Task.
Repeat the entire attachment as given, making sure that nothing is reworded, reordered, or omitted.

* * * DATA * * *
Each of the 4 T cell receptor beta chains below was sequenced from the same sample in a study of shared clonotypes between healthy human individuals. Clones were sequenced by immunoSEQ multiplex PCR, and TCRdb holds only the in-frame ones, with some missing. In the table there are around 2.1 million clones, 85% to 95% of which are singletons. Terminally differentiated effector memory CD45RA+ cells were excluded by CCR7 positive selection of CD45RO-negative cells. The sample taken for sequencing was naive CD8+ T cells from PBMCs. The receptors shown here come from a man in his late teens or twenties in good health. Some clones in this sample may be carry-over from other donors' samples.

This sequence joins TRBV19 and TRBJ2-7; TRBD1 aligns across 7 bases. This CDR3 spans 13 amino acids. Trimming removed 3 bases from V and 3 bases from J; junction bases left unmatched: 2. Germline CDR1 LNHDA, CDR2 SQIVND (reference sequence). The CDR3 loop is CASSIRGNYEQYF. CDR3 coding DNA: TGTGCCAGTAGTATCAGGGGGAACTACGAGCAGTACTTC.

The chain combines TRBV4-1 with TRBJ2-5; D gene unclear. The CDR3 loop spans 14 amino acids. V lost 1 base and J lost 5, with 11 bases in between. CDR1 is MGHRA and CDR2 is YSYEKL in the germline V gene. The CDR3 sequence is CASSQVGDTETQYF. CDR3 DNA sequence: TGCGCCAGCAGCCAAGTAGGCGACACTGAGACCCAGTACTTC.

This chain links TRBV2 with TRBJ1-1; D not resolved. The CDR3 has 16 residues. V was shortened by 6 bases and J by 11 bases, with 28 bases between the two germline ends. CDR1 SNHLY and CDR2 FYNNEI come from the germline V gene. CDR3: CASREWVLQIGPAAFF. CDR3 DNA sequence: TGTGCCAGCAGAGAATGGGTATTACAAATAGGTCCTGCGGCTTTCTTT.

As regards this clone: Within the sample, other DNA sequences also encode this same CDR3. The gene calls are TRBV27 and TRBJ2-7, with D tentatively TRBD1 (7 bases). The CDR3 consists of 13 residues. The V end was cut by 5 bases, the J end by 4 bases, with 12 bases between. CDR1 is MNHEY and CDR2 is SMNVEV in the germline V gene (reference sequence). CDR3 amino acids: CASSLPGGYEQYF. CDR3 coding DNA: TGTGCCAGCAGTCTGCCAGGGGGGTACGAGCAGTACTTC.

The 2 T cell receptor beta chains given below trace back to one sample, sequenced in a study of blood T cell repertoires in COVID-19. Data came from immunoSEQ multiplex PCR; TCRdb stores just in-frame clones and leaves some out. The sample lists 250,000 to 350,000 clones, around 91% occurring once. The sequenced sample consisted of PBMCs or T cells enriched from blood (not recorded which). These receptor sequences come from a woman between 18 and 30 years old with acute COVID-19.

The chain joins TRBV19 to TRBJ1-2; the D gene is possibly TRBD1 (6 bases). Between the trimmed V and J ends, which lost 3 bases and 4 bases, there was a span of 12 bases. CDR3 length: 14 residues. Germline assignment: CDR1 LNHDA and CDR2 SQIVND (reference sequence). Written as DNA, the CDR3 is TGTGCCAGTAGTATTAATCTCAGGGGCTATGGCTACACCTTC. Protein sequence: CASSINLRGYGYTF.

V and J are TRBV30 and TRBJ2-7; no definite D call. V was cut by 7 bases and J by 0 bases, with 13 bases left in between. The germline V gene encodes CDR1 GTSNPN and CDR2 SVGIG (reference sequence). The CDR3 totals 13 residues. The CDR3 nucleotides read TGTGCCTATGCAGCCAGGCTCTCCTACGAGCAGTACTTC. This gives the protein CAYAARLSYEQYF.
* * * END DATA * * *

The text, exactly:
Each of the 4 T cell receptor beta chains below was sequenced from the same sample in a study of shared clonotypes between healthy human individuals. Clones were sequenced by immunoSEQ multiplex PCR, and TCRdb holds only the in-frame ones, with some missing. In the table there are around 2.1 million clones, 85% to 95% of which are singletons. Terminally differentiated effector memory CD45RA+ cells were excluded by CCR7 positive selection of CD45RO-negative cells. The sample taken for sequencing was naive CD8+ T cells from PBMCs. The receptors shown here come from a man in his late teens or twenties in good health. Some clones in this sample may be carry-over from other donors' samples.

This sequence joins TRBV19 and TRBJ2-7; TRBD1 aligns across 7 bases. This CDR3 spans 13 amino acids. Trimming removed 3 bases from V and 3 bases from J; junction bases left unmatched: 2. Germline CDR1 LNHDA, CDR2 SQIVND (reference sequence). The CDR3 loop is CASSIRGNYEQYF. CDR3 coding DNA: TGTGCCAGTAGTATCAGGGGGAACTACGAGCAGTACTTC.

The chain combines TRBV4-1 with TRBJ2-5; D gene unclear. The CDR3 loop spans 14 amino acids. V lost 1 base and J lost 5, with 11 bases in between. CDR1 is MGHRA and CDR2 is YSYEKL in the germline V gene. The CDR3 sequence is CASSQVGDTETQYF. CDR3 DNA sequence: TGCGCCAGCAGCCAAGTAGGCGACACTGAGACCCAGTACTTC.

This chain links TRBV2 with TRBJ1-1; D not resolved. The CDR3 has 16 residues. V was shortened by 6 bases and J by 11 bases, with 28 bases between the two germline ends. CDR1 SNHLY and CDR2 FYNNEI come from the germline V gene. CDR3: CASREWVLQIGPAAFF. CDR3 DNA sequence: TGTGCCAGCAGAGAATGGGTATTACAAATAGGTCCTGCGGCTTTCTTT.

As regards this clone: Within the sample, other DNA sequences also encode this same CDR3. The gene calls are TRBV27 and TRBJ2-7, with D tentatively TRBD1 (7 bases). The CDR3 consists of 13 residues. The V end was cut by 5 bases, the J end by 4 bases, with 12 bases between. CDR1 is MNHEY and CDR2 is SMNVEV in the germline V gene (reference sequence). CDR3 amino acids: CASSLPGGYEQYF. CDR3 coding DNA: TGTGCCAGCAGTCTGCCAGGGGGGTACGAGCAGTACTTC.

The 2 T cell receptor beta chains given below trace back to one sample, sequenced in a study of blood T cell repertoires in COVID-19. Data came from immunoSEQ multiplex PCR; TCRdb stores just in-frame clones and leaves some out. The sample lists 250,000 to 350,000 clones, around 91% occurring once. The sequenced sample consisted of PBMCs or T cells enriched from blood (not recorded which). These receptor sequences come from a woman between 18 and 30 years old with acute COVID-19.

The chain joins TRBV19 to TRBJ1-2; the D gene is possibly TRBD1 (6 bases). Between the trimmed V and J ends, which lost 3 bases and 4 bases, there was a span of 12 bases. CDR3 length: 14 residues. Germline assignment: CDR1 LNHDA and CDR2 SQIVND (reference sequence). Written as DNA, the CDR3 is TGTGCCAGTAGTATTAATCTCAGGGGCTATGGCTACACCTTC. Protein sequence: CASSINLRGYGYTF.

V and J are TRBV30 and TRBJ2-7; no definite D call. V was cut by 7 bases and J by 0 bases, with 13 bases left in between. The germline V gene encodes CDR1 GTSNPN and CDR2 SVGIG (reference sequence). The CDR3 totals 13 residues. The CDR3 nucleotides read TGTGCCTATGCAGCCAGGCTCTCCTACGAGCAGTACTTC. This gives the protein CAYAARLSYEQYF.